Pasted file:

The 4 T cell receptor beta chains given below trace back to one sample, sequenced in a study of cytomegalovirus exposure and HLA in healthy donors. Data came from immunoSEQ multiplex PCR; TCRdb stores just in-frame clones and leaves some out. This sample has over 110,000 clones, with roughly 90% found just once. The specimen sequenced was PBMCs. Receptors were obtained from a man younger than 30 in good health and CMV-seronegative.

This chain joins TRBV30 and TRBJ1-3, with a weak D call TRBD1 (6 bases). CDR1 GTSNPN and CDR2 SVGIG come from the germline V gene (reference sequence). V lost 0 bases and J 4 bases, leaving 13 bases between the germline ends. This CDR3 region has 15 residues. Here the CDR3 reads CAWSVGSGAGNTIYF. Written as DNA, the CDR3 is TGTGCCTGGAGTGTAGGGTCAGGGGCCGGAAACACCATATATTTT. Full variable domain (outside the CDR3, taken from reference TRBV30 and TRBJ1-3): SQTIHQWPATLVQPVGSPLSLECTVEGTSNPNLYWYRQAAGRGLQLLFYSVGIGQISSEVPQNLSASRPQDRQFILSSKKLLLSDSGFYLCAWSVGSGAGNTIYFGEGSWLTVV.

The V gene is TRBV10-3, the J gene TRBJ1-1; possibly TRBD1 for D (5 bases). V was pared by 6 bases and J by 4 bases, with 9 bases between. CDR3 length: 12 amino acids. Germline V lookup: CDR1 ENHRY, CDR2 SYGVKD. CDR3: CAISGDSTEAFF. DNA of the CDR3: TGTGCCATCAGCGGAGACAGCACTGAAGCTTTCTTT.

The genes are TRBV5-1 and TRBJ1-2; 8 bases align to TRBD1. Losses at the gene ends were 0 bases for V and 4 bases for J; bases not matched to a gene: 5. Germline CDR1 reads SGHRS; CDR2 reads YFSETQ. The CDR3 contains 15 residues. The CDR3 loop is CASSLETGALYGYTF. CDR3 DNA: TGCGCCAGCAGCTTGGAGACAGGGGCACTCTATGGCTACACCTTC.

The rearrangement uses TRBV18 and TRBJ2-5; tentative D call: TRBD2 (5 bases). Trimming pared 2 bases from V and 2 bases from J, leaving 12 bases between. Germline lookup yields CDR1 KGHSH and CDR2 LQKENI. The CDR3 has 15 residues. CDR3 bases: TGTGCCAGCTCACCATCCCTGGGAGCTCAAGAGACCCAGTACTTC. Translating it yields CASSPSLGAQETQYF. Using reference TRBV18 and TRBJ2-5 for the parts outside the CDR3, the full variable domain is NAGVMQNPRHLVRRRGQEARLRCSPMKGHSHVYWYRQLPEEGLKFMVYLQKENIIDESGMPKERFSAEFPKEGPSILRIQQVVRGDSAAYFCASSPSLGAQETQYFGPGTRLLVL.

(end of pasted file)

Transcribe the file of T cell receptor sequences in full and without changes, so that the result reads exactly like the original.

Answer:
The 4 T cell receptor beta chains given below trace back to one sample, sequenced in a study of cytomegalovirus exposure and HLA in healthy donors. Data came from immunoSEQ multiplex PCR; TCRdb stores just in-frame clones and leaves some out. This sample has over 110,000 clones, with roughly 90% found just once. The specimen sequenced was PBMCs. Receptors were obtained from a man younger than 30 in good health and CMV-seronegative.

This chain joins TRBV30 and TRBJ1-3, with a weak D call TRBD1 (6 bases). CDR1 GTSNPN and CDR2 SVGIG come from the germline V gene (reference sequence). V lost 0 bases and J 4 bases, leaving 13 bases between the germline ends. This CDR3 region has 15 residues. Here the CDR3 reads CAWSVGSGAGNTIYF. Written as DNA, the CDR3 is TGTGCCTGGAGTGTAGGGTCAGGGGCCGGAAACACCATATATTTT. Full variable domain (outside the CDR3, taken from reference TRBV30 and TRBJ1-3): SQTIHQWPATLVQPVGSPLSLECTVEGTSNPNLYWYRQAAGRGLQLLFYSVGIGQISSEVPQNLSASRPQDRQFILSSKKLLLSDSGFYLCAWSVGSGAGNTIYFGEGSWLTVV.

The V gene is TRBV10-3, the J gene TRBJ1-1; possibly TRBD1 for D (5 bases). V was pared by 6 bases and J by 4 bases, with 9 bases between. CDR3 length: 12 amino acids. Germline V lookup: CDR1 ENHRY, CDR2 SYGVKD. CDR3: CAISGDSTEAFF. DNA of the CDR3: TGTGCCATCAGCGGAGACAGCACTGAAGCTTTCTTT.

The genes are TRBV5-1 and TRBJ1-2; 8 bases align to TRBD1. Losses at the gene ends were 0 bases for V and 4 bases for J; bases not matched to a gene: 5. Germline CDR1 reads SGHRS; CDR2 reads YFSETQ. The CDR3 contains 15 residues. The CDR3 loop is CASSLETGALYGYTF. CDR3 DNA: TGCGCCAGCAGCTTGGAGACAGGGGCACTCTATGGCTACACCTTC.

The rearrangement uses TRBV18 and TRBJ2-5; tentative D call: TRBD2 (5 bases). Trimming pared 2 bases from V and 2 bases from J, leaving 12 bases between. Germline lookup yields CDR1 KGHSH and CDR2 LQKENI. The CDR3 has 15 residues. CDR3 bases: TGTGCCAGCTCACCATCCCTGGGAGCTCAAGAGACCCAGTACTTC. Translating it yields CASSPSLGAQETQYF. Using reference TRBV18 and TRBJ2-5 for the parts outside the CDR3, the full variable domain is NAGVMQNPRHLVRRRGQEARLRCSPMKGHSHVYWYRQLPEEGLKFMVYLQKENIIDESGMPKERFSAEFPKEGPSILRIQQVVRGDSAAYFCASSPSLGAQETQYFGPGTRLLVL.